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USB-C on iPhone 15 might still require MFi certified cables

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The EU's new law about USB-C is intended to make all charging cables interchangeable, but an iffy rumor about the iPhone 15 says Apple will put its own spin on what that means.

New regulations requiring a common charging standard, specifically USB-C, were finalized by the European Union in October 2022. The date the law comes into affect, plus what devices it applies to, means that the iPhone 15 may have USB-C, but the iPhone 17 will definitely have to have it.

Now an unverifiable rumor posted on Chinese social media site Weibo says that Apple may stick to the letter of the law, but not the spirit of it.

"Apple has made its own type C, lightning interface IC which will be used on this year's new iPhone and MFI-certified peripherals," posted a user calling himself or herself Mobile Phone Chip Expert.

"MFI" in this case, stand for Apple's "Made for iPhone" certification program. In the program, Apple approves accessories, sells parts like connectors, and provides a chip for authentication purposes. As long ago as 2014, Apple cut the fees it charged for this licensing system, and it's now little known — but still in force.

"The program gives you access to the technical specifications and resources needed to create accessories that communicate with Apple devices using MFi technologies and components," says the current version of Apple's "Made for iPhone" page.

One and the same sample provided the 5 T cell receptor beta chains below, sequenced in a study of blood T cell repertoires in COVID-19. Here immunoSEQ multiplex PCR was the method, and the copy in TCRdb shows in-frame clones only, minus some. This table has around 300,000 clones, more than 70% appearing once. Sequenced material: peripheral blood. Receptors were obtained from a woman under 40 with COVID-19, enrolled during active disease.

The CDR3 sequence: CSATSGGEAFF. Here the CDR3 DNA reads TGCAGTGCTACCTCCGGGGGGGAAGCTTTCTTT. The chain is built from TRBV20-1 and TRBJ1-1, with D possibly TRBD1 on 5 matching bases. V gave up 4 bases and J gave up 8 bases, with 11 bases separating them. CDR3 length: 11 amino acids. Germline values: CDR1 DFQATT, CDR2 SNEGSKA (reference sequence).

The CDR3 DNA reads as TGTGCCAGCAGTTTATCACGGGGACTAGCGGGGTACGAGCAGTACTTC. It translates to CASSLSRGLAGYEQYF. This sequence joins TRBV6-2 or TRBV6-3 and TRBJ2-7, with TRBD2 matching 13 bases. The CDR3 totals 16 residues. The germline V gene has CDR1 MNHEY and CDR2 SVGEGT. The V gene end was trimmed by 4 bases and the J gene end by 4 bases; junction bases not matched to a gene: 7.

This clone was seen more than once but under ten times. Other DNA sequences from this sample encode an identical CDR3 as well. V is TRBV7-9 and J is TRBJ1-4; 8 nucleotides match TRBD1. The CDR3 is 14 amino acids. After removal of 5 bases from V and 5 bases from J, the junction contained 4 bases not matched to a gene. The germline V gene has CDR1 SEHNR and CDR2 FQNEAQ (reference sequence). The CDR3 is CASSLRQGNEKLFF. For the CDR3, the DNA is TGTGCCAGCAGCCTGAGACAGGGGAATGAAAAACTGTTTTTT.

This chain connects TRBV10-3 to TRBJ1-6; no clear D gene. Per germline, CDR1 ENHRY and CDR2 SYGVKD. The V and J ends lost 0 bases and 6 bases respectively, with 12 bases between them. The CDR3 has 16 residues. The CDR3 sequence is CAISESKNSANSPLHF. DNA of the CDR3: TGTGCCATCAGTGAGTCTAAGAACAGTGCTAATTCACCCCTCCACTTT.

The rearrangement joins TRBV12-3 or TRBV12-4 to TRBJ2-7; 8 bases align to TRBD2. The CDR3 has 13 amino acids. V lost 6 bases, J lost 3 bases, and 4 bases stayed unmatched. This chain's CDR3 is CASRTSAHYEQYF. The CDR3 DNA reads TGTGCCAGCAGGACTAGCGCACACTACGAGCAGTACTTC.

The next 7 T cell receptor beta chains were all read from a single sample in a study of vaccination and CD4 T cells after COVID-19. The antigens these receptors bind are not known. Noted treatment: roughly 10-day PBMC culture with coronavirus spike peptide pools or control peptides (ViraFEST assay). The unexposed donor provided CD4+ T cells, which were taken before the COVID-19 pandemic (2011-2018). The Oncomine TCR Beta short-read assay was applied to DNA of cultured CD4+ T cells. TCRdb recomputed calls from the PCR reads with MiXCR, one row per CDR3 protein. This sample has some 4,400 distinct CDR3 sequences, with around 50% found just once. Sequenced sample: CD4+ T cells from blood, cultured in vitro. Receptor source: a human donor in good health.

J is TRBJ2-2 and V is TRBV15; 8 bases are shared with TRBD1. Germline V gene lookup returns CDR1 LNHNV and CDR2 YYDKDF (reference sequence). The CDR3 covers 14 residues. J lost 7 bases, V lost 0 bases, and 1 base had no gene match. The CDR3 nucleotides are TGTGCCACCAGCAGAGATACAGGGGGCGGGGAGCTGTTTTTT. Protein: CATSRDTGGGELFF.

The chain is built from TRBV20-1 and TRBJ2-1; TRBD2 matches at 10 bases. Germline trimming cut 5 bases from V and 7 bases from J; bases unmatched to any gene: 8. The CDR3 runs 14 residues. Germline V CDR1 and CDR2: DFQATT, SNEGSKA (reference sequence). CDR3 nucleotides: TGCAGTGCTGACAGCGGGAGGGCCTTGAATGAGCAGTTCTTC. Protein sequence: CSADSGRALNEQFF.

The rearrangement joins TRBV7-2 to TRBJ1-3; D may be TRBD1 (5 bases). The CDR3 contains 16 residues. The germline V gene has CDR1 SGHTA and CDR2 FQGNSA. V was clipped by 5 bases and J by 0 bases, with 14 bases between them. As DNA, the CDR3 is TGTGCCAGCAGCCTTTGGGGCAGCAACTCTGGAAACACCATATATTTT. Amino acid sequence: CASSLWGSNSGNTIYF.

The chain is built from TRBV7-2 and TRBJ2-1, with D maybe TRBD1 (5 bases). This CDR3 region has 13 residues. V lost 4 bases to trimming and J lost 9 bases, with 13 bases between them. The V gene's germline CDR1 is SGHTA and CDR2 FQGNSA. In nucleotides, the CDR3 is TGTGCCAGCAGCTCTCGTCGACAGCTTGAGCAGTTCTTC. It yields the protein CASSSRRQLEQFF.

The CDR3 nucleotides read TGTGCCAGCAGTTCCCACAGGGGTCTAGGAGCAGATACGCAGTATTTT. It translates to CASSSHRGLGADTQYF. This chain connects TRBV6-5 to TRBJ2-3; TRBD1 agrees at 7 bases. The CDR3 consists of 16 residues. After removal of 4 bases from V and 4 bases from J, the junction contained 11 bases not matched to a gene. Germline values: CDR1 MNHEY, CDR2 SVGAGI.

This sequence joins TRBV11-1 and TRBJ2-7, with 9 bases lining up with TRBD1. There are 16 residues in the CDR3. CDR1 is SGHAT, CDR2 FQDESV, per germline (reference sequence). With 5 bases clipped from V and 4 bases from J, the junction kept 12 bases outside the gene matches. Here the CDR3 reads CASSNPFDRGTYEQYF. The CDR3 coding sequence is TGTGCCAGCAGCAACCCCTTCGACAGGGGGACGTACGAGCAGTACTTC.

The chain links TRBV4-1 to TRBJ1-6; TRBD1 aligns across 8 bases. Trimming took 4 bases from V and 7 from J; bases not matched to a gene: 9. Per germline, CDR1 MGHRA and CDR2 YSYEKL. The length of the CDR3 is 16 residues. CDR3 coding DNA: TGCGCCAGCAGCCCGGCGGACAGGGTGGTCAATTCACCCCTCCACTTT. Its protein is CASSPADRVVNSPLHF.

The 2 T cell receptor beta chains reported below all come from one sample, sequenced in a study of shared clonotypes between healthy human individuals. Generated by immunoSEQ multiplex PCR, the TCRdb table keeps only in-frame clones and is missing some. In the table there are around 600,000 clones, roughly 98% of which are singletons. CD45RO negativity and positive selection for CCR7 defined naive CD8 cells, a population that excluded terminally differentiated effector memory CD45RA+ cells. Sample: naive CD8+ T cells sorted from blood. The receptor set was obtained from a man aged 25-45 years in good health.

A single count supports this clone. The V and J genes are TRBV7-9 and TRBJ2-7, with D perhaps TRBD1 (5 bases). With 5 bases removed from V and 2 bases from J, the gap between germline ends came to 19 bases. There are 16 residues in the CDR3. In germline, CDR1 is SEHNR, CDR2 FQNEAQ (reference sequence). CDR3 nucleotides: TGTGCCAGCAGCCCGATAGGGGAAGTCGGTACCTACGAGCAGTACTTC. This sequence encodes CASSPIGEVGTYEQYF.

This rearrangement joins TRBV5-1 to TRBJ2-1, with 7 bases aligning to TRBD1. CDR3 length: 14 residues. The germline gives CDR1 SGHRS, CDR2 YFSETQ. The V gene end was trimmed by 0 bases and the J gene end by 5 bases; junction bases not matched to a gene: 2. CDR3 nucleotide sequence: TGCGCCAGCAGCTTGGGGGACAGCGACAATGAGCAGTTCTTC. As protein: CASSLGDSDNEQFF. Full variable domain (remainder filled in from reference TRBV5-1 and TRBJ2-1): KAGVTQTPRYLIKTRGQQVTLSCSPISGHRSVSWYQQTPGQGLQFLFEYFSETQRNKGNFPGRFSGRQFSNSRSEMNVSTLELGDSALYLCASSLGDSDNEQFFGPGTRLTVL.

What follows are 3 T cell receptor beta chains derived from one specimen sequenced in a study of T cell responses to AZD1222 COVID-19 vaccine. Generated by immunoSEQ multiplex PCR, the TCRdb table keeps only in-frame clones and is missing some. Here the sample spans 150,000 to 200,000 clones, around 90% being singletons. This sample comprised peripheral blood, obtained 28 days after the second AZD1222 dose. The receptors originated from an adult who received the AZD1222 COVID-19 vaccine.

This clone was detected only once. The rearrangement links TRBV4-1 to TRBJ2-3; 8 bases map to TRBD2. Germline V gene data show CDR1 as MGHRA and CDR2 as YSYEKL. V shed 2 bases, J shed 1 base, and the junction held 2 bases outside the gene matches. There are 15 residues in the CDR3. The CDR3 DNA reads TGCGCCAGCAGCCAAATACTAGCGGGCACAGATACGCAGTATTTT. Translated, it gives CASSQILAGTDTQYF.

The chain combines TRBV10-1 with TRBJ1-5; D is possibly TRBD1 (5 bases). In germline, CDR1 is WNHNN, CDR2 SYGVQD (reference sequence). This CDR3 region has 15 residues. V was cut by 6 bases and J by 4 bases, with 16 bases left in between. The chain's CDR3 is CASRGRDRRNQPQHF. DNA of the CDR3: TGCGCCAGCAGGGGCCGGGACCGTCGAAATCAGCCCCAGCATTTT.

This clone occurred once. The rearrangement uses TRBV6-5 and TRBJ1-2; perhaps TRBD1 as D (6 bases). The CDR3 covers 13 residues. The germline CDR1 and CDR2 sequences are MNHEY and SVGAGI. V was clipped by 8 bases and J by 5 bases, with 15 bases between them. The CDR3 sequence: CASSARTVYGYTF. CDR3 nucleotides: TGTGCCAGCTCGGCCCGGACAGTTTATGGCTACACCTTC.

If the Weibo poster is correct, it's possible that Apple will require USB-C cables that have been certified through the MFI program. When a user tries to connect a USB-C cable that is not certified, they may be told that it's not certified, and be limited in power delivery, data speed, or both.

But, there is already USB-C charging on the iPad lineup. There is no sign of any similar limitation on which cables can be used for that.

AppleInsider has previously criticized EU lawmakers for how this new rule is drafted, and Apple has argued that it will create more e-waste. But the aim is to make a common standard, not to have manufacturers work around it.

The leaker in question has no history, and the claims that they make about experience in the industry are impossible to confirm. Apple's MFi program has shrunk in earnings importance over the years, and as previously mentioned, there's nothing enforcing it for chargers and USB-C cables on the iPad lineup.